So what’s the problem here? Britain unfortunately had to hand back Hong Kong to China, but one of the requirements is that Hong Kong be allowed to operate as ‘one country two systems’, meaning Hong Kong should be able to have its own democratic government. But China has broken its promise. A while back, China tried to put a mandatory ‘national education’ curriculum in all our primary schools. We all know what that is; a communist brainwashing regime. And now, they have announced that in 2017 Hong Kong will be able to vote for its president; BUT only from 3 candidates hand picked by its PRO-BEIJING legislation.

As you can see, China is trying to takeover completely and turn us into another communist state.

Of course, we have taken to the streets. In a mirror if the Tiananmen protests, students have also stepped up to fight for our rights and our future, albeit in a peaceful protest of course. But the police force who have always been a friend of the people, are now responding with force, something that had never been done before in Hong Kong.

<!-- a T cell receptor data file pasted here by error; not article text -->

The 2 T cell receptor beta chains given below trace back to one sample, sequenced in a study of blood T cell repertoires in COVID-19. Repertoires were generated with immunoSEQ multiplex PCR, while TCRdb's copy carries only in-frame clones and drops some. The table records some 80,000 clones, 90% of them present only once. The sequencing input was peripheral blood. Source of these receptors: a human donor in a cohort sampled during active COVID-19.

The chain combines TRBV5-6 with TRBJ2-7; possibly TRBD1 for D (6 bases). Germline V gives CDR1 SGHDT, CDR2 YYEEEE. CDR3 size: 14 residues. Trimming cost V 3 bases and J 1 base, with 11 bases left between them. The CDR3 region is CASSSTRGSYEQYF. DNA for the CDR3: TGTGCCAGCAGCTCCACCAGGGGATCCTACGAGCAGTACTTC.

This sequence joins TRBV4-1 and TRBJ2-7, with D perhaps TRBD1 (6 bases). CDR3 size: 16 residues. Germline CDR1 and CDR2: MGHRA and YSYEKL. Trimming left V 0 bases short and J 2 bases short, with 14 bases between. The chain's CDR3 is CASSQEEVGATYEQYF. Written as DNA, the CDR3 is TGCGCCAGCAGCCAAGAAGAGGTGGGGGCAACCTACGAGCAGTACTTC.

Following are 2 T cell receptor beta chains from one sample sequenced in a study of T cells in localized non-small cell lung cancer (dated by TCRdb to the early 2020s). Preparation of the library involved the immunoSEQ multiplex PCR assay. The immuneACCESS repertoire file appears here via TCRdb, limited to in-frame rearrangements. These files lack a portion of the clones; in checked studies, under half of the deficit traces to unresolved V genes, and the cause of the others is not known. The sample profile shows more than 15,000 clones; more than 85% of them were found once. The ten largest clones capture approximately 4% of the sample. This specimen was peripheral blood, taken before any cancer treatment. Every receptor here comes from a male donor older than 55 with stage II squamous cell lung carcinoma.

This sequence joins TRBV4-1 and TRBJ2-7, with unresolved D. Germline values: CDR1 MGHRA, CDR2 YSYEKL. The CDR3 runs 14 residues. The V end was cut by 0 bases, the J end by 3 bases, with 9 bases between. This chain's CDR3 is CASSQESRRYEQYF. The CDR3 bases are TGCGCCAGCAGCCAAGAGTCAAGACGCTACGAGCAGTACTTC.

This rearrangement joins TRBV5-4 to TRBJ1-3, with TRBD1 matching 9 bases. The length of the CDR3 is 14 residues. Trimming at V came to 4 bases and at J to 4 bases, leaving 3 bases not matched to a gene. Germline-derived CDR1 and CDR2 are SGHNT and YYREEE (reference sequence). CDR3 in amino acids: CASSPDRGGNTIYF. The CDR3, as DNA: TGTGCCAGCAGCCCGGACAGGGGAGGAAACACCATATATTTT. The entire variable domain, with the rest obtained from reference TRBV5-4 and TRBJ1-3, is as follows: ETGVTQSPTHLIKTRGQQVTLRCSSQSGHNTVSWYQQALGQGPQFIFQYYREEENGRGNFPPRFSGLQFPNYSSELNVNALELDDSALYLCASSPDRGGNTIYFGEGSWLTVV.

First it was pepperspray, then teargas. Then, armed forces came in qith rubber bullets. They warn they will come out with live ammunition soon if we do not get off the streets but the people continue to sit tight, disrupting businesses China so strive to takeover and make use of. It’s been 2 days now, but the people plan to continue at least till 1st October or even beyond. The significance is that October 1st is China’s National day, not ours, Hong Kong has not been granted it’s own National day.